Newsie goes gluten-free

Not everyone with a gluten allergy or celiac disease was born with their condition.

My aunt used to carb up on pasta before her college track meets, eat peanut butter and jelly sandwiches for lunch and enjoy an occasional slice of toast in the mornings. Then, something changed. Her hair fell out in clumps and her feet swelled to the point that she could no longer fit them in a pair of tennis shoes. After a doctor visit, she learned that her kidneys were completely shutting down. At only 25, my collegiate trackstar aunt was dying. It took the doctors several long months to pinpoint the reason for her sudden dramatic drop in wellbeing: Celiac disease. The grains of the food pyramid’s bottom most tier were the root of my aunt’s life-threatening condition. After she cut gluten, she miraculously returned to her healthy, athletic, mid-20-year-old self within weeks.

Before two months ago, I didn’t understand why someone without celiac disease would choose to forfeit fried chicken, doughnuts, cake and bread for no reason other than to say they joined the ever widening ranks of the trendy gluten-free hipster army. I felt that if bread didn’t make one’s internal organs stop working, he or she should eat as much gluten as possible.In fact, people who abstained from gluten when they weren’t diagnosed with celiac disease got on my nerves.

At a camp I worked at this summer, a fellow counselor gobbled up strange rice crackers and funky, “special” soups because she was “sensitive” to gluten. I asked her what happened when she ate it, expecting a dramatic reaction. She gave me the altogether irritating response that gluten made her stomach queasy, so she just quit eating it. In my mind, this chick just wanted an opportunity to explain why she couldn’t possibly eat chicken nuggets like everyone else. She wasn’t hungry for rice cakes–she was starved for attention.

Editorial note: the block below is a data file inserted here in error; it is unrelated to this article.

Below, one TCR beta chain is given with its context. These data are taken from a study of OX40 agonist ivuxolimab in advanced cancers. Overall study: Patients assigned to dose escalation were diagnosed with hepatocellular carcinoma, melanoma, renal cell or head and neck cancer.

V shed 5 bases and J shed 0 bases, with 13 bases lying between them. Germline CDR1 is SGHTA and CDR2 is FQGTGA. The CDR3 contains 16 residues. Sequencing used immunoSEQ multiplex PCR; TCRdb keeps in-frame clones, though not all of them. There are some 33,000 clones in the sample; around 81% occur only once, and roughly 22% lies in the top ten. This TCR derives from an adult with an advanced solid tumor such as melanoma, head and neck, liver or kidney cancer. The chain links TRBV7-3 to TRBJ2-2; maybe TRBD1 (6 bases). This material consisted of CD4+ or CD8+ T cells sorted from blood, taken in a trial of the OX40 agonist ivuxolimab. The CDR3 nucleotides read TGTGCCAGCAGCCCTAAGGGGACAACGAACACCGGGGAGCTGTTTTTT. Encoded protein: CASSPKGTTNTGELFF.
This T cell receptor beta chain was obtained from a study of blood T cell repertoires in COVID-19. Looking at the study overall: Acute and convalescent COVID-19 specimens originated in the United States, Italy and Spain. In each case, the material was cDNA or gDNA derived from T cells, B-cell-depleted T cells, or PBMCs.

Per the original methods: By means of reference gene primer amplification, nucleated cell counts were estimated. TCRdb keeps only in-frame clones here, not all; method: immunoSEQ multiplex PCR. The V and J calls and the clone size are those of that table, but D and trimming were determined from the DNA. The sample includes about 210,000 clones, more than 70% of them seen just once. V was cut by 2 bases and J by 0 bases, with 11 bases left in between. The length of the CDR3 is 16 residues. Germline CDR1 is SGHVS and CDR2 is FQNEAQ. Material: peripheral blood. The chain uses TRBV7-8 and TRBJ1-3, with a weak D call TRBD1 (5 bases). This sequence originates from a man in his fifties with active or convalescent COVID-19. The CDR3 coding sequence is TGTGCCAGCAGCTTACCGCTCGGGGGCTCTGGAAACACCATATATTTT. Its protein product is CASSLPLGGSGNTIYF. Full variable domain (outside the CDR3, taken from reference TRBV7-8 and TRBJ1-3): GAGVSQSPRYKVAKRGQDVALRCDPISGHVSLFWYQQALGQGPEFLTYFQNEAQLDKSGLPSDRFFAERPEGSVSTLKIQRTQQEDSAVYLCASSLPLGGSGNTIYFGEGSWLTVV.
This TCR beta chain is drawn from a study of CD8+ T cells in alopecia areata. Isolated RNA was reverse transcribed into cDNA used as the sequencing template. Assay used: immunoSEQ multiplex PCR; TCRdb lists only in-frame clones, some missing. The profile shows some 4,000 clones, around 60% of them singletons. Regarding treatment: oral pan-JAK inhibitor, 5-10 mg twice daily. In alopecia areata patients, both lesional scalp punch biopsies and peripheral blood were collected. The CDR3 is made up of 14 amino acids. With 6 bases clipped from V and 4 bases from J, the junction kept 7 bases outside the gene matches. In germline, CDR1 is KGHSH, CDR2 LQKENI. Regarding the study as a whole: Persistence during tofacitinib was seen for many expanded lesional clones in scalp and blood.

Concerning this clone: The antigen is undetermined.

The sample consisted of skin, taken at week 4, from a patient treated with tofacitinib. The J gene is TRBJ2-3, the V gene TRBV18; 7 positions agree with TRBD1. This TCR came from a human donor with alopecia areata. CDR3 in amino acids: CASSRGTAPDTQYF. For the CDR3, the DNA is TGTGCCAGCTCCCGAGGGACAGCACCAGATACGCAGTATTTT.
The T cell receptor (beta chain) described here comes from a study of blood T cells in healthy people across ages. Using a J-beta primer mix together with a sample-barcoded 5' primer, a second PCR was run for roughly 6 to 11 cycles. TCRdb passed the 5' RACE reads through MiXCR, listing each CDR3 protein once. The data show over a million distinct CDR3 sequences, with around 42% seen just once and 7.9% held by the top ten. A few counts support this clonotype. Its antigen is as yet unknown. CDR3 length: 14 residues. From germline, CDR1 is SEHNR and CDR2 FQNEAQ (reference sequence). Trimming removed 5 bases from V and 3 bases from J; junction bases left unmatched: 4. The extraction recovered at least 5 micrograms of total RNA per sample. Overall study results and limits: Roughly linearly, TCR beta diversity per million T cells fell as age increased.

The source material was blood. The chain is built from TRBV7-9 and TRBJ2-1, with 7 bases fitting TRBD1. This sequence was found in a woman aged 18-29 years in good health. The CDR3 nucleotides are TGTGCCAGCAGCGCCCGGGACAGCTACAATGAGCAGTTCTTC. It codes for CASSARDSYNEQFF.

My perspective completely changed in a matter of months. I began to feel awful. My kidneys weren’t shutting down, but I was more than a little queasy. I had stomach issues constantly. I was perpetually fatigued. I couldn’t focus on anything. All I wanted to do was sleep forever.

One day, when I was feeling particularly uncomfortable, I recalled my fellow camp counselor and her special food. I began to Google “why do I feel like crap?” and “gluten allergy.” My cursor stumbled upon a website that listed symptoms of gluten intolerance: digestive issues, chronic fatigue, brain fog, feeling tired after consuming gluten, mood swings, depression, pain in fingers, knees or hips, ADD symptoms and anxiety. Besides making me think of the side effect listing on an antidepressant commercial, the list reminded me of myself. I decided to cut gluten for two months to see if I felt any better.

Two months later, I still don’t eat gluten. Choosing to eliminate it from my life dissolved my prejudice against food sensitive people because I now directly relate to the breadless plight of the gluten intolerant. I’m no longer an absentminded zombie with a gut ache. If the health benefits end up being short term, I’ll regret forfeiting my cake, doughnut, sandwich and cookie opportunities when my metabolism was decent enough to process that refined sugary goodness, but right now, I feel better. The pros outweigh the cons, and I unenthusiastically remind myself of how “great” I feel every time I pass on someone’s homemade, chocolate-infused, buttercream-frosted, birthday cupcakes.